54. The method according to claim 53, characterized in that the sharply delimited opening is produced by laser cutting.

55. The method according to claim 53, characterized in that a through, sharply delimited opening is produced immediately next to the foil element.

56. The method according to claim 54, characterized in that the sharply delimited opening overlaps the foil element, the laser parameters being set such that the laser cuts only the paper substrate, but not the foil element.

57. The method according to claim 53, characterized in that, on a first main surface, prior to embedment, the foil element is coated contiguously with heat seal coating, and on a second, opposing main surface, is prepared with heat seal coating only at the foil edge, so that the middle region of the foil element remains uncoated.

58. The method according to claim 57, characterized in that the window regions are produced on the contiguously coated main surface.

59. The method according to claim 57, characterized in that the sharply delimited opening is produced in the middle region of the main surface that is coated only at the edge.

60. The method according to claim 57, characterized in that the sharply delimited opening is produced by laser cutting.

61. The method according to claim 60, characterized in that the beam divergence and beam tilt to the paper surface are set such that the sharply delimited opening is produced having edge surfaces that are tilted against the surface normal.

62. The method according to claim 60, characterized in that the beam divergence and beam tilt to the paper surface are set such that the sharply delimited opening is produced having edge surfaces that are tilted differently against the surface normal.

63. The method according to claim 53, characterized in that the sharply delimited opening is closed on one or on both sides of the security paper with a foil element.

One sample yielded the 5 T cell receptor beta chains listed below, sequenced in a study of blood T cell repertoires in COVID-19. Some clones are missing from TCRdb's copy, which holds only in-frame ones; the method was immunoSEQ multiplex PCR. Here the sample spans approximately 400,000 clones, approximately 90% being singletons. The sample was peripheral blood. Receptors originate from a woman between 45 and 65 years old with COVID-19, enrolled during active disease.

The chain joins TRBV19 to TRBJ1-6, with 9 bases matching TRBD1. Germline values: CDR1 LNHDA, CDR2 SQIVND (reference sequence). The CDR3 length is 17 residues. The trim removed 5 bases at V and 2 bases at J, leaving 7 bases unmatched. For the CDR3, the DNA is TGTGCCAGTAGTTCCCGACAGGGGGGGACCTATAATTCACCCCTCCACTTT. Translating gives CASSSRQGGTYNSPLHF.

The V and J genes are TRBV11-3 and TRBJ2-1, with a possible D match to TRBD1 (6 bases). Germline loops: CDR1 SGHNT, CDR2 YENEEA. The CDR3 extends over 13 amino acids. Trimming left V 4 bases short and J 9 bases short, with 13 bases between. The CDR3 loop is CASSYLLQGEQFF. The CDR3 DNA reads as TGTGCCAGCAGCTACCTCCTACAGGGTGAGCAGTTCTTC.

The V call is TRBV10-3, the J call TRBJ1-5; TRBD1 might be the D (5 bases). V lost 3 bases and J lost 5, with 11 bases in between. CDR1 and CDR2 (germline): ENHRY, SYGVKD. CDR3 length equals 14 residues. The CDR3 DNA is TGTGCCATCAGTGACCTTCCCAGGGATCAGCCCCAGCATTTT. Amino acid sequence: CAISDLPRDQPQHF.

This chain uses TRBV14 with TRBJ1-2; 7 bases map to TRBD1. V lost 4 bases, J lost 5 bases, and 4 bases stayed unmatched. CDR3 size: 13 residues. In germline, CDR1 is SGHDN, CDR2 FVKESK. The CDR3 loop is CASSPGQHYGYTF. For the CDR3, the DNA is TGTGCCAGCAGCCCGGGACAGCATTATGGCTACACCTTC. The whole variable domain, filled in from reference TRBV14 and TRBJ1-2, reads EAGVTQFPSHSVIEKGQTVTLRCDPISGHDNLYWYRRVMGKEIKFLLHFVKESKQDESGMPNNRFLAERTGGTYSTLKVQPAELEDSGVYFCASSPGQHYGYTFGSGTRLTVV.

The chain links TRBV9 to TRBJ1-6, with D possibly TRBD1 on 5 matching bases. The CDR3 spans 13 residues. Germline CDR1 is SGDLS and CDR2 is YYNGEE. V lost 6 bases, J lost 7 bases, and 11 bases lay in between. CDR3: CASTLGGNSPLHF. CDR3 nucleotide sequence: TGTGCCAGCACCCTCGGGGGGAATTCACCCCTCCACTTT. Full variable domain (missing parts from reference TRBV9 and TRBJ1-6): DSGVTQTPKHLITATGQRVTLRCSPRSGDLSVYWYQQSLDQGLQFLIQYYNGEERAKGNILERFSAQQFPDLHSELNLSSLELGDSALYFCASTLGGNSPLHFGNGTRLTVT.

64. A use of a security paper according to claim 1 for securing goods of any kind against counterfeiting.

65. A value document, such as a banknote, identification card and the like, having a security paper according to claim 1.

Description:

The present invention relates to a security paper for manufacturing security or value documents, such as banknotes, identification cards and the like.

For protection, security papers or value documents are often equipped with various authenticity features that permit the authenticity of the security paper or value document to be verified, and that simultaneously serve as protection against unauthorized reproduction.

For the purposes of the present invention, the term “security paper” refers to the unprinted paper that is typically present in quasi-endless form and is further processed at a later time. The term “value document” refers to a document that is finished for its intended use. For the purposes of the present invention, value documents are especially banknotes, stocks, bonds, certificates, vouchers, checks, valuable admission tickets and other papers that are at risk of counterfeiting, such as passports and other identification documents, as well as product protection elements, such as labels, seals, packaging and the like. In the following, the simplified designation “security paper” or “value document” includes all such documents and product protection means.

Publication WO 95/10420 describes a value document in which, after its manufacture, a through opening is punched that is subsequently closed on one side with a cover foil that overlaps the opening all around. The cover foil is transparent at least in a subregion so that, when an attempt is made to copy the value document, the background shows through and is rendered by the copier accordingly. In this way, counterfeits can easily be recognized. However, the opening produced by punching can likewise be produced by a counterfeiter. Although the color copy of a genuine value document no longer exhibits the transparent region, similar to the genuine value document, this region can be subsequently punched out and again closed with a suitable cover foil. Such counterfeits are difficult to recognize.